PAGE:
INTRODUCTION: In Writing with iPads 1: Brainstorming & Organizing, I covered how to get kids to start thinking about writing – topics and ideas to start those wheels turning, and then how to organize some of those ideas, whether with a traditional mindmap, or with little post-it notes that could be rearranged. This section will describe some apps which can be used to actually get words onto paper (such as it is…), and allow editing. Aside from Dragon Dictation, they all provide basically the same functions: writing and editing with the ability to save into Google Drive. You need to play around with each one and determine which one suits you best.
DRAGON DICTATION: This app allows the writer to speak into the iPad and have his/her ideas converted to text. I can see this as being especially beneficial for students who struggle with keyboarding or handwriting. You tap the ‘+’ sign in the upper bar, the red button to start recording, tap the screen when you’re finished talking, and everything you’ve said appears on the screen in text format. You cannot save to GDrive, but you can copy (don’t worry about highlighting – it just copies everything) and then open another app, such as one of the ones below, and paste. You can then edit and save to GDrive.
- the audio adds an audio file – it does not change the audio to text.
- you can import pictures from your iPad or a picture you take.
- You can make different paper, including graph paper and a musical staff
- You can type words, or write them with your stylus (or finger)
- Tracks the number of words.
NOTEMASTER LITE: NoteMaster is a pretty straightforward notetaking app. It’s designed to have writing done with a keypad (as opposed to handwriting). One can insert pictures and drawings, although the drawings are turned into pictures, and not actually on the note itself.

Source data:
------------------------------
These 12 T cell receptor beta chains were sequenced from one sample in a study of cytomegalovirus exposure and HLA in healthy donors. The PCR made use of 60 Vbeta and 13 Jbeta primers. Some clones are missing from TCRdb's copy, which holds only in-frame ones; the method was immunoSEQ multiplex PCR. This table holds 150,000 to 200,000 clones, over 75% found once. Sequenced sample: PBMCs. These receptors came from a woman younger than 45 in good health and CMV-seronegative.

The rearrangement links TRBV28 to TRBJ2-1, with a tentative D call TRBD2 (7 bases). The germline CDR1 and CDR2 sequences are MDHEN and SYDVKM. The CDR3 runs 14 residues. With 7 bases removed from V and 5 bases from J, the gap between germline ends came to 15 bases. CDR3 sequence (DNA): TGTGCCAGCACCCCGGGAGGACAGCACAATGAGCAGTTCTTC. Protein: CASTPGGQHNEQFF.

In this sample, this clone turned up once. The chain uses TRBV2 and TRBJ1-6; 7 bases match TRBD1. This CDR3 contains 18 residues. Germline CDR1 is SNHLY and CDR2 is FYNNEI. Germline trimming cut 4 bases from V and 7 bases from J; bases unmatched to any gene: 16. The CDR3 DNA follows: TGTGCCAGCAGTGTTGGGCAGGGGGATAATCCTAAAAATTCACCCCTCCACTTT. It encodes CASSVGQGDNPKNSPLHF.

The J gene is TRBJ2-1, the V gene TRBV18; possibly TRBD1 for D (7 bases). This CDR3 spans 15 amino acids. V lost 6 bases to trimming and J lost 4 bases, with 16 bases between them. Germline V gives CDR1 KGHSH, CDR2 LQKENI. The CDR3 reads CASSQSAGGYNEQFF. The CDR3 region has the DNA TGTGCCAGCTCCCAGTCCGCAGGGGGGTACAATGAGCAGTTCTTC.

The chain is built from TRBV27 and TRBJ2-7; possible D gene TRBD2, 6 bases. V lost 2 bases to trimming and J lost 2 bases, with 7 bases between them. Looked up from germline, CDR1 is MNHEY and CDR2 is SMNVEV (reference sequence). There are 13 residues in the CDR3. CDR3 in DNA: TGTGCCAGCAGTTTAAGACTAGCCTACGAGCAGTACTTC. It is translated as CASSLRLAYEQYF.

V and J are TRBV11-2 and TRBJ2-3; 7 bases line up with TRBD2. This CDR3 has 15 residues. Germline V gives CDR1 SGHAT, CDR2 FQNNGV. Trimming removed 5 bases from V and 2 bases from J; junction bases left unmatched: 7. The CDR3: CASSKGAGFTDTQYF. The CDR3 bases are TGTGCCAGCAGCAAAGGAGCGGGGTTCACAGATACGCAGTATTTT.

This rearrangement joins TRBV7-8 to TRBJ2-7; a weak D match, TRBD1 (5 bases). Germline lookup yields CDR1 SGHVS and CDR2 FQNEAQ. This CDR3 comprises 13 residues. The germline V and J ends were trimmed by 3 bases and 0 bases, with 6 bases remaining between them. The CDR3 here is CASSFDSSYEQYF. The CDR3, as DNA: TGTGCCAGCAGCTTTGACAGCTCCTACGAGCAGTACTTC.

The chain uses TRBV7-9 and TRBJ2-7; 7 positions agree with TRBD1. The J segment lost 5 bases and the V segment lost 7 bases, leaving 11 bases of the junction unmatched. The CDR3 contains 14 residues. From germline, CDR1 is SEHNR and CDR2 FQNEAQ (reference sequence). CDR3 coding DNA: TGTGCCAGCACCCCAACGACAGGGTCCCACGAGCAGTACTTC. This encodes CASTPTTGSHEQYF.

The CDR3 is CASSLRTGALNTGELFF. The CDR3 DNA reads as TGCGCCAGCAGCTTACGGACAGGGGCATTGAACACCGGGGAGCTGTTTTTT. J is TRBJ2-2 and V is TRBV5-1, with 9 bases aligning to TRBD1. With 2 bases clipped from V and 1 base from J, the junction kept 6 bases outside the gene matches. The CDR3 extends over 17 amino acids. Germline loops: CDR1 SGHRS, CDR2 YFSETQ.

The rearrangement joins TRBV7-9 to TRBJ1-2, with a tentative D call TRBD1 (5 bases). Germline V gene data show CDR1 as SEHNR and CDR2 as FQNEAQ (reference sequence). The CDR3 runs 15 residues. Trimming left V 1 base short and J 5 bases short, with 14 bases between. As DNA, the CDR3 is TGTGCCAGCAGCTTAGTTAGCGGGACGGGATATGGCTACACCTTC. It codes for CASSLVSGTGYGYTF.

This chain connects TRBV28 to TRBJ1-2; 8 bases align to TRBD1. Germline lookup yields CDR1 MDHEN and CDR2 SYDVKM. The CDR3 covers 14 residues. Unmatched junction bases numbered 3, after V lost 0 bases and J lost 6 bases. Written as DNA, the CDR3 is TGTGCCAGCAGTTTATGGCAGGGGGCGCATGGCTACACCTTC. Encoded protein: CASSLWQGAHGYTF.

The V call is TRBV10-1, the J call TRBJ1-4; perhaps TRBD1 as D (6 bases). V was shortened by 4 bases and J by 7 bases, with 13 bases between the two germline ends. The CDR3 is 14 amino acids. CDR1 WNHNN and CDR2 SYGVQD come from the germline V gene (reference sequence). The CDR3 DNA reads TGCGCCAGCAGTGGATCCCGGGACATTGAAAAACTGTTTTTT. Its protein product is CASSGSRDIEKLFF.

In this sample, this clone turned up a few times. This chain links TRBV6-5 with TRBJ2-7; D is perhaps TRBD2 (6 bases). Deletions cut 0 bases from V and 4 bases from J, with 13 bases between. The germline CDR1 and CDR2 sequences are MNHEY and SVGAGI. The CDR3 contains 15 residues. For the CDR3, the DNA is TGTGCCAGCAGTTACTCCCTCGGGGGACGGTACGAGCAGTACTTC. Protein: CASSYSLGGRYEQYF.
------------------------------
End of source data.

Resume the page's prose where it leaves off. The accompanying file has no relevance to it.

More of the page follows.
- No audio
- Can import pictures from your iPad, the camera, or a drawing (opens up a new page where you make your drawing, save it, and it’s inserted into the previous page of notes).
- different colored papers available, but no graph paper or musical staffs.
- Has easily selected themes with different fonts and a slider bar for font size.
- Menu on the left shows all your folders of notes.
- If you toggle on the hyperlinks mode, any phone numbers, emails, or URLs will become ‘hot’ or clickable.
NOTABILITY: Probably the most inclusive of the writing apps highlighted here. This app will also be featured in my papers on Reading with iPads as a great way to get students to actively read. Depending on your taste, this will either provide you with tools you will love, or with too much ‘extra’ stuff you would rather do without.
- Audio notes can be inserted, but not changed to text.
- Importing media includes photos from your iPad, the camera, figures (shapes and lines of varying thicknesses and fill), web clips (sends you to either Google or Wikipedia; when you click ‘done’ it takes a screen shot and inserts it into your notes as a picture), and stickies (four available varieties of post-its you can drag onto your notes and draw on, &/or add captions to).
- Bookmarking feature
- Search function
- Various paper colors (15) and line thicknesses (4) and graph paper sizes (4).
- Includes an optional left-handed mode
GOOGLE DRIVE: While we usually think of Google Drive (GDrive) as strictly for storage, you can also create documents and spreadsheets within the app. There are no fancy frills such as handwriting or different colors of paper. You can do basics. The main advantage to using GDrive for word processing is that others can collaborate at the same time from any other computer (desktop, tablet, laptop, etc.).
OFFICE2 HD: This handy app is actually quite powerful. It will take any of your existing Microsoft Office files (Excel, PowerPoint, Word) and allow you to edit them on your iPad. You can then save them to GDrive. While I’m not sure I would START a document on this app, and I would not recommend it to students, it sure is nice to be able to work with all my old files!
What other apps do you recommend for teaching writing to students with iPads? Do you have specific lesson plans or processes you follow?